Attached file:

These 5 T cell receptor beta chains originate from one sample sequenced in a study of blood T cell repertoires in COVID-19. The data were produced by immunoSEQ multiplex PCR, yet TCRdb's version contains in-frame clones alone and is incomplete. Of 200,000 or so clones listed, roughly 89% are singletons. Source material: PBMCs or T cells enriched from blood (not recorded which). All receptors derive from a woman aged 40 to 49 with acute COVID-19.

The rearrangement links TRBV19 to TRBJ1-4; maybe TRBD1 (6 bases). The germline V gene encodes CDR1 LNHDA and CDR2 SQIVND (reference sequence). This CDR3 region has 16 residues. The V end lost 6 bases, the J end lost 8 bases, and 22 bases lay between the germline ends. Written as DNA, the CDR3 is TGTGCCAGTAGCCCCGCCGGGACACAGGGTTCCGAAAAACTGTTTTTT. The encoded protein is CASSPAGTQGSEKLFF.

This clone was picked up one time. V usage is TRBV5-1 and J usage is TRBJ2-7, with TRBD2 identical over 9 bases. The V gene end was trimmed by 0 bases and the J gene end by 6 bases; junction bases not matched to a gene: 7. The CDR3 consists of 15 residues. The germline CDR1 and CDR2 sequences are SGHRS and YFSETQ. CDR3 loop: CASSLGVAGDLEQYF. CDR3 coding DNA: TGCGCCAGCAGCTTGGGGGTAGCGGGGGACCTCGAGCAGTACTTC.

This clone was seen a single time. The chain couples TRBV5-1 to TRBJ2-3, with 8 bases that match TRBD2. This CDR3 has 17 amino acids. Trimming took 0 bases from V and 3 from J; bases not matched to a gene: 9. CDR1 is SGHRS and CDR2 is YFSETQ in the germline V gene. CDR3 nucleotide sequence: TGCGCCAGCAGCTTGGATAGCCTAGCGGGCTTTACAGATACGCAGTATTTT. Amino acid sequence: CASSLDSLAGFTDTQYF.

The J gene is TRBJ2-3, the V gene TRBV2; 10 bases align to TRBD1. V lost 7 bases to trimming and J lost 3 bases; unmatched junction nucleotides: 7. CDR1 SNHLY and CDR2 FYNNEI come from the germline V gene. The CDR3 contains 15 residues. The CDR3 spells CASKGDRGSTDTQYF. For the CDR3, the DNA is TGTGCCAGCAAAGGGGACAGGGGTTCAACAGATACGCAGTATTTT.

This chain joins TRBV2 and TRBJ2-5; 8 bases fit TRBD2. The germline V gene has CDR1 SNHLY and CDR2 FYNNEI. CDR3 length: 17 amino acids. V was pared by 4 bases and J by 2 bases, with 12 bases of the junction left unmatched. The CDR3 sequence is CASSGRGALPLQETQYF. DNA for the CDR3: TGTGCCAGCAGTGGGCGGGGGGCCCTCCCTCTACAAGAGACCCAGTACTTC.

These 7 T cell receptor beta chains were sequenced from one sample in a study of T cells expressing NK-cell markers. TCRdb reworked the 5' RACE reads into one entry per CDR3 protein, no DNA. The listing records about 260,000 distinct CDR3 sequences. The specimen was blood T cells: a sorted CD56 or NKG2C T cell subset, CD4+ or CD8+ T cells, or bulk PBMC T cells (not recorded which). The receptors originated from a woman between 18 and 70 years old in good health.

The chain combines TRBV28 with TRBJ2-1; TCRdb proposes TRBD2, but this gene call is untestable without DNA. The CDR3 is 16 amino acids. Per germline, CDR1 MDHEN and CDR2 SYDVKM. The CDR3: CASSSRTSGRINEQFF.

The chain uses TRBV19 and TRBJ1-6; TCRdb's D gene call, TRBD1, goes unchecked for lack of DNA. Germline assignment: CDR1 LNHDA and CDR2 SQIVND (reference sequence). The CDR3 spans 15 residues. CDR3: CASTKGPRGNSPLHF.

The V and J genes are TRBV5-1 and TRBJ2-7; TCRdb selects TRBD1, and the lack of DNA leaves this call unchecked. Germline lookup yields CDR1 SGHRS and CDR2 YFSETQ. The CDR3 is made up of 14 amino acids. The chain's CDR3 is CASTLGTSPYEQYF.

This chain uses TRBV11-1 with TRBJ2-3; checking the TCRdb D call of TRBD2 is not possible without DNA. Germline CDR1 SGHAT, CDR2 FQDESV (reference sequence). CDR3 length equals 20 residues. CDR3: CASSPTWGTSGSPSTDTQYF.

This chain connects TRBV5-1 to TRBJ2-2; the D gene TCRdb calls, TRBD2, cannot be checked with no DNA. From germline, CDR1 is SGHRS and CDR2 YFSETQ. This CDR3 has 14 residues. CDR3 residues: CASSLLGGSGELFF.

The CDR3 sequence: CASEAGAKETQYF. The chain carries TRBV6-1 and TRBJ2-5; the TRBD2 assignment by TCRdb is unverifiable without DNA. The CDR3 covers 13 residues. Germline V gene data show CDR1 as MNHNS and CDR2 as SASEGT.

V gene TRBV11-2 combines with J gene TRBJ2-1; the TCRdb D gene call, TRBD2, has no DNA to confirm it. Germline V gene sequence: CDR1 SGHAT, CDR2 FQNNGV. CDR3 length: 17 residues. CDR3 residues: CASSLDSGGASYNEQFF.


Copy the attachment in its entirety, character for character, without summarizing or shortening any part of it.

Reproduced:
These 5 T cell receptor beta chains originate from one sample sequenced in a study of blood T cell repertoires in COVID-19. The data were produced by immunoSEQ multiplex PCR, yet TCRdb's version contains in-frame clones alone and is incomplete. Of 200,000 or so clones listed, roughly 89% are singletons. Source material: PBMCs or T cells enriched from blood (not recorded which). All receptors derive from a woman aged 40 to 49 with acute COVID-19.

The rearrangement links TRBV19 to TRBJ1-4; maybe TRBD1 (6 bases). The germline V gene encodes CDR1 LNHDA and CDR2 SQIVND (reference sequence). This CDR3 region has 16 residues. The V end lost 6 bases, the J end lost 8 bases, and 22 bases lay between the germline ends. Written as DNA, the CDR3 is TGTGCCAGTAGCCCCGCCGGGACACAGGGTTCCGAAAAACTGTTTTTT. The encoded protein is CASSPAGTQGSEKLFF.

This clone was picked up one time. V usage is TRBV5-1 and J usage is TRBJ2-7, with TRBD2 identical over 9 bases. The V gene end was trimmed by 0 bases and the J gene end by 6 bases; junction bases not matched to a gene: 7. The CDR3 consists of 15 residues. The germline CDR1 and CDR2 sequences are SGHRS and YFSETQ. CDR3 loop: CASSLGVAGDLEQYF. CDR3 coding DNA: TGCGCCAGCAGCTTGGGGGTAGCGGGGGACCTCGAGCAGTACTTC.

This clone was seen a single time. The chain couples TRBV5-1 to TRBJ2-3, with 8 bases that match TRBD2. This CDR3 has 17 amino acids. Trimming took 0 bases from V and 3 from J; bases not matched to a gene: 9. CDR1 is SGHRS and CDR2 is YFSETQ in the germline V gene. CDR3 nucleotide sequence: TGCGCCAGCAGCTTGGATAGCCTAGCGGGCTTTACAGATACGCAGTATTTT. Amino acid sequence: CASSLDSLAGFTDTQYF.

The J gene is TRBJ2-3, the V gene TRBV2; 10 bases align to TRBD1. V lost 7 bases to trimming and J lost 3 bases; unmatched junction nucleotides: 7. CDR1 SNHLY and CDR2 FYNNEI come from the germline V gene. The CDR3 contains 15 residues. The CDR3 spells CASKGDRGSTDTQYF. For the CDR3, the DNA is TGTGCCAGCAAAGGGGACAGGGGTTCAACAGATACGCAGTATTTT.

This chain joins TRBV2 and TRBJ2-5; 8 bases fit TRBD2. The germline V gene has CDR1 SNHLY and CDR2 FYNNEI. CDR3 length: 17 amino acids. V was pared by 4 bases and J by 2 bases, with 12 bases of the junction left unmatched. The CDR3 sequence is CASSGRGALPLQETQYF. DNA for the CDR3: TGTGCCAGCAGTGGGCGGGGGGCCCTCCCTCTACAAGAGACCCAGTACTTC.

These 7 T cell receptor beta chains were sequenced from one sample in a study of T cells expressing NK-cell markers. TCRdb reworked the 5' RACE reads into one entry per CDR3 protein, no DNA. The listing records about 260,000 distinct CDR3 sequences. The specimen was blood T cells: a sorted CD56 or NKG2C T cell subset, CD4+ or CD8+ T cells, or bulk PBMC T cells (not recorded which). The receptors originated from a woman between 18 and 70 years old in good health.

The chain combines TRBV28 with TRBJ2-1; TCRdb proposes TRBD2, but this gene call is untestable without DNA. The CDR3 is 16 amino acids. Per germline, CDR1 MDHEN and CDR2 SYDVKM. The CDR3: CASSSRTSGRINEQFF.

The chain uses TRBV19 and TRBJ1-6; TCRdb's D gene call, TRBD1, goes unchecked for lack of DNA. Germline assignment: CDR1 LNHDA and CDR2 SQIVND (reference sequence). The CDR3 spans 15 residues. CDR3: CASTKGPRGNSPLHF.

The V and J genes are TRBV5-1 and TRBJ2-7; TCRdb selects TRBD1, and the lack of DNA leaves this call unchecked. Germline lookup yields CDR1 SGHRS and CDR2 YFSETQ. The CDR3 is made up of 14 amino acids. The chain's CDR3 is CASTLGTSPYEQYF.

This chain uses TRBV11-1 with TRBJ2-3; checking the TCRdb D call of TRBD2 is not possible without DNA. Germline CDR1 SGHAT, CDR2 FQDESV (reference sequence). CDR3 length equals 20 residues. CDR3: CASSPTWGTSGSPSTDTQYF.

This chain connects TRBV5-1 to TRBJ2-2; the D gene TCRdb calls, TRBD2, cannot be checked with no DNA. From germline, CDR1 is SGHRS and CDR2 YFSETQ. This CDR3 has 14 residues. CDR3 residues: CASSLLGGSGELFF.

The CDR3 sequence: CASEAGAKETQYF. The chain carries TRBV6-1 and TRBJ2-5; the TRBD2 assignment by TCRdb is unverifiable without DNA. The CDR3 covers 13 residues. Germline V gene data show CDR1 as MNHNS and CDR2 as SASEGT.

V gene TRBV11-2 combines with J gene TRBJ2-1; the TCRdb D gene call, TRBD2, has no DNA to confirm it. Germline V gene sequence: CDR1 SGHAT, CDR2 FQNNGV. CDR3 length: 17 residues. CDR3 residues: CASSLDSGGASYNEQFF.